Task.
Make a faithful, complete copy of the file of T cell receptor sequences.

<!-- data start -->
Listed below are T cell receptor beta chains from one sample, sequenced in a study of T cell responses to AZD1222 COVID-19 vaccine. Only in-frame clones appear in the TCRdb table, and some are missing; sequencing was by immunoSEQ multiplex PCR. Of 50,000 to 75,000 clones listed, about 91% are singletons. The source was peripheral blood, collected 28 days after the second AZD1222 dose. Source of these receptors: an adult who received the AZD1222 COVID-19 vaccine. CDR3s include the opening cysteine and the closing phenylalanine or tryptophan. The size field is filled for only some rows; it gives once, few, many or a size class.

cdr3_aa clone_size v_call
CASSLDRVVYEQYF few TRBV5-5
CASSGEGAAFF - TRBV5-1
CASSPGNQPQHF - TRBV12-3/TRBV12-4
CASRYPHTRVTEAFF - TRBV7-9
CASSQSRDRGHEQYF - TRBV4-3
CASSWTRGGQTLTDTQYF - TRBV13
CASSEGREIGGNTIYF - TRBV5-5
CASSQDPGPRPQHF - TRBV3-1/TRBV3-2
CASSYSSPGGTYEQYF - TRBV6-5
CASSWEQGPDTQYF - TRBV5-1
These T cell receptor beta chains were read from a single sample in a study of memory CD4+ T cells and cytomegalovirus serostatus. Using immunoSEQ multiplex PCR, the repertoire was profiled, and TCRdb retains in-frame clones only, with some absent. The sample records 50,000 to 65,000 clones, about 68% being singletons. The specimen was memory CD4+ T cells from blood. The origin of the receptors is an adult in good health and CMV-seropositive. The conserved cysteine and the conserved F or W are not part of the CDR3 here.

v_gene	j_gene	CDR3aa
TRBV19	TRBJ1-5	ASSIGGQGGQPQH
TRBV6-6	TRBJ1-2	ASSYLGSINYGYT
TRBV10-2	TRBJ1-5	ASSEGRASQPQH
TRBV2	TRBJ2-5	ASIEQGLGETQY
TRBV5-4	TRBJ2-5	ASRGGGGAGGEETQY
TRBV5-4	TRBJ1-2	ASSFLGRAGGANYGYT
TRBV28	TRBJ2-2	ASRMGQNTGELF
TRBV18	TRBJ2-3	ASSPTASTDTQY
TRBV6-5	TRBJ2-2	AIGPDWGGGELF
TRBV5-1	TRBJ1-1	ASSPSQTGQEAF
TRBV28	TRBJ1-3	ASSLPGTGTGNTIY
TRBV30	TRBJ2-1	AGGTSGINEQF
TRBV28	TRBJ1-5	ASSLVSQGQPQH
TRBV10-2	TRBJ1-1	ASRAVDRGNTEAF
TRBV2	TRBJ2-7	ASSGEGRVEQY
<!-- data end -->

Listed below are T cell receptor beta chains from one sample, sequenced in a study of T cell responses to AZD1222 COVID-19 vaccine. Only in-frame clones appear in the TCRdb table, and some are missing; sequencing was by immunoSEQ multiplex PCR. Of 50,000 to 75,000 clones listed, about 91% are singletons. The source was peripheral blood, collected 28 days after the second AZD1222 dose. Source of these receptors: an adult who received the AZD1222 COVID-19 vaccine. CDR3s include the opening cysteine and the closing phenylalanine or tryptophan. The size field is filled for only some rows; it gives once, few, many or a size class.

cdr3_aa clone_size v_call
CASSLDRVVYEQYF few TRBV5-5
CASSGEGAAFF - TRBV5-1
CASSPGNQPQHF - TRBV12-3/TRBV12-4
CASRYPHTRVTEAFF - TRBV7-9
CASSQSRDRGHEQYF - TRBV4-3
CASSWTRGGQTLTDTQYF - TRBV13
CASSEGREIGGNTIYF - TRBV5-5
CASSQDPGPRPQHF - TRBV3-1/TRBV3-2
CASSYSSPGGTYEQYF - TRBV6-5
CASSWEQGPDTQYF - TRBV5-1
These T cell receptor beta chains were read from a single sample in a study of memory CD4+ T cells and cytomegalovirus serostatus. Using immunoSEQ multiplex PCR, the repertoire was profiled, and TCRdb retains in-frame clones only, with some absent. The sample records 50,000 to 65,000 clones, about 68% being singletons. The specimen was memory CD4+ T cells from blood. The origin of the receptors is an adult in good health and CMV-seropositive. The conserved cysteine and the conserved F or W are not part of the CDR3 here.

v_gene	j_gene	CDR3aa
TRBV19	TRBJ1-5	ASSIGGQGGQPQH
TRBV6-6	TRBJ1-2	ASSYLGSINYGYT
TRBV10-2	TRBJ1-5	ASSEGRASQPQH
TRBV2	TRBJ2-5	ASIEQGLGETQY
TRBV5-4	TRBJ2-5	ASRGGGGAGGEETQY
TRBV5-4	TRBJ1-2	ASSFLGRAGGANYGYT
TRBV28	TRBJ2-2	ASRMGQNTGELF
TRBV18	TRBJ2-3	ASSPTASTDTQY
TRBV6-5	TRBJ2-2	AIGPDWGGGELF
TRBV5-1	TRBJ1-1	ASSPSQTGQEAF
TRBV28	TRBJ1-3	ASSLPGTGTGNTIY
TRBV30	TRBJ2-1	AGGTSGINEQF
TRBV28	TRBJ1-5	ASSLVSQGQPQH
TRBV10-2	TRBJ1-1	ASRAVDRGNTEAF
TRBV2	TRBJ2-7	ASSGEGRVEQY